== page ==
The 2022 Norman Bethune Symposium was held in a hybrid format, with some attendees in person in Vancouver, BC, and others attending virtually via Zoom. In today’s post, we hear from two trainees about their experience attending – one who attended and presented virtually, and one who was there in person.
Postdoctoral Fellow in Dr. Sandra Ramirez Arcos’ lab
I attended the 11th Norman Bethune symposium virtually from Ottawa.
I was excited not just to attend this symposium but also to present my current work orally. My presentation title was “Staphylococcus aureus exotoxins: potential biomarkers for bacterial contamination in platelet components”. S. aureus is a longstanding threat to transfusion medicine. It’s the principal cause of false-negative transfusion reactions involving platelets due to its production of exotoxins that cause septic shock symptoms. My current project at Dr. Ramirez’s lab aims to identify biomarkers to tracking bacterial contaminants in platelet components. Our analyses indicate that exotoxins exhibit characteristics of biomarkers, as we detected increased exotoxins expression in platelets components contaminated by S. aureus. Therefore, I propose exotoxins as valuable biomarkers for identifying platelet components that are contaminated by S. aureus.
At the symposium, several presentations were interesting; for instance, the ways to improve blood safety using an infection-resistant storage device by Helen Chen and physical biomarker talk by Dr. Hongshen Ma, both from UBC. However, the most exciting talk was presented by Dr. Andreas Greinacher, from Greifswald, Germany, on vaccine induced thrombotic thrombocytopenia. It was informative to know that vaccines can cause a disorder that results in platelets clumping in small blood vessels.
The hybrid symposium this year was successful as it was possible for me attending virtually to hear and see the participants and presenters. However, it was not easy to evaluate the posters virtually, especially when asking questions and getting responses from the poster presenters. Overall, the symposium this year was great and many thanks to the organizers.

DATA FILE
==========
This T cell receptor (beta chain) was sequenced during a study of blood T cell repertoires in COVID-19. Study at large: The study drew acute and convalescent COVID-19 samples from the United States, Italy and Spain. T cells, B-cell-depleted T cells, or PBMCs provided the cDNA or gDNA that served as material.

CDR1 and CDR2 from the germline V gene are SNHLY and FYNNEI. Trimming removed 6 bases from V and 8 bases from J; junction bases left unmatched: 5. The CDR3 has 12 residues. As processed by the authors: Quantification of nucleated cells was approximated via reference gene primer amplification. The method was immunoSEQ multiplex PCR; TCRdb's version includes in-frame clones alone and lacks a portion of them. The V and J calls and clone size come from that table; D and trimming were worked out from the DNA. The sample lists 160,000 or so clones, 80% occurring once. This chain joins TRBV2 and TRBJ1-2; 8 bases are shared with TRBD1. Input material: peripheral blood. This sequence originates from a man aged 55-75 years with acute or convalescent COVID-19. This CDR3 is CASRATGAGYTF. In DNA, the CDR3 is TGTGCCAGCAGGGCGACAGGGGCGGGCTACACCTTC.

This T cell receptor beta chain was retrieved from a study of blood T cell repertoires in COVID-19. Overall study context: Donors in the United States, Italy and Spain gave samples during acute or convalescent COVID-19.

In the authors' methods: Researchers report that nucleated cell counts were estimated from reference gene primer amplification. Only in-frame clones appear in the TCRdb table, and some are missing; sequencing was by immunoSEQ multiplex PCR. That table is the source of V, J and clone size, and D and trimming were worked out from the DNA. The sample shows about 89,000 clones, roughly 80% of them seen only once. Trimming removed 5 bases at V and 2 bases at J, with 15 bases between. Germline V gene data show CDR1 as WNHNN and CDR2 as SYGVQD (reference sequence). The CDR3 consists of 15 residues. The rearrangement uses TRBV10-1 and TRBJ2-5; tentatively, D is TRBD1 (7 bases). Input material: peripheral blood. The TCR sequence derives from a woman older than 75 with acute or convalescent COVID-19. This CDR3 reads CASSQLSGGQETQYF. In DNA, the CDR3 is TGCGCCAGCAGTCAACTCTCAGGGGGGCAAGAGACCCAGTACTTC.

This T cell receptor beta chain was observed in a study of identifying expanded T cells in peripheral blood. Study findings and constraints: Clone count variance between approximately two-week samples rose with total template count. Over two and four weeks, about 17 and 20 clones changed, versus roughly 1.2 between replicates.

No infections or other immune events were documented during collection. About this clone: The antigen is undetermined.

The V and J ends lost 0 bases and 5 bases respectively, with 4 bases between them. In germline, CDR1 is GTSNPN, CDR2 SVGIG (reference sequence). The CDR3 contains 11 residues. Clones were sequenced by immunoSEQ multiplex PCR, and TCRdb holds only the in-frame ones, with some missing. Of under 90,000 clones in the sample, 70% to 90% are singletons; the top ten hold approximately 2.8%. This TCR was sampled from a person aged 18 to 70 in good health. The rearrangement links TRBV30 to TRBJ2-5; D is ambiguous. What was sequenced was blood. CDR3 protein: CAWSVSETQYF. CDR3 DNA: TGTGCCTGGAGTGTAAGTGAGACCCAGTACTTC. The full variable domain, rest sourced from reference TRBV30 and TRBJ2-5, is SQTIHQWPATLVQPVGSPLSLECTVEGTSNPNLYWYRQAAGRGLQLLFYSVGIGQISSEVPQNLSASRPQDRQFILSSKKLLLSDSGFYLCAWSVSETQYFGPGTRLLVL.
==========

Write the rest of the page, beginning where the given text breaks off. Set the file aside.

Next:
Want to learn more about the research that was presented at the 2022 Norman Bethune Symposium? Go to the Centre for Blood Research webpage to read the program and view a recording of the symposium presentations and check out their blog for a report on the day’s events (coming later in June).
Master's student in Dr. Ed Pryzdial’s lab
I attended in-person.
I presented a poster on the generation of a double mutant clotting factor X (FX) to act as a new clot-busting drug. My research looks to use a non-enzymatic enhancer of fibrinolysis, or the clot busting process, to replace Alteplase as the current gold-standard drug for the treatment of heart attacks and stroke. Where the fibrinolytic process has already begun, enzymes generated in that area can cleave FX into a protein capable of accelerating clot breakdown. After successfully mutating the protein to inhibit its natural clotting ability and give it a longer half-life, my job is to test the new protein's ability to bust clots both in vitro and in vivo.
As an overall theme, the most exciting thing that I learned at the 2022 Norman Bethune Symposium was that accessible science is the best science. Between posters, presentations, and generally talking to attendees about their work, the ability to communicate what you do and why you do it to people outside of your field is incredibly important.
As an adjunct to my previous point, I am grateful that the Centre for Blood Research is able to bring in a patient to share their story each year. As with Norman Bethune's work and everything we do, it's important to keep in mind who we truly do this for.
Canadian Blood Services are proud to partner with the Centre for Blood Research to deliver training and education events including the annual Norman Bethune Symposium.
Do you enjoy symposia and conference reports from our network? The 2022 Canadian Society for Transfusion Medicine conference just took place at the end of May, in person in Toronto, ON. Watch this space over the coming weeks to learn more about that event and our network’s contributions to it.
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The opinions reflected in this post are those of the author and do not necessarily reflect the opinions of Canadian Blood Services nor do they reflect the views of Health Canada or any other funding agency.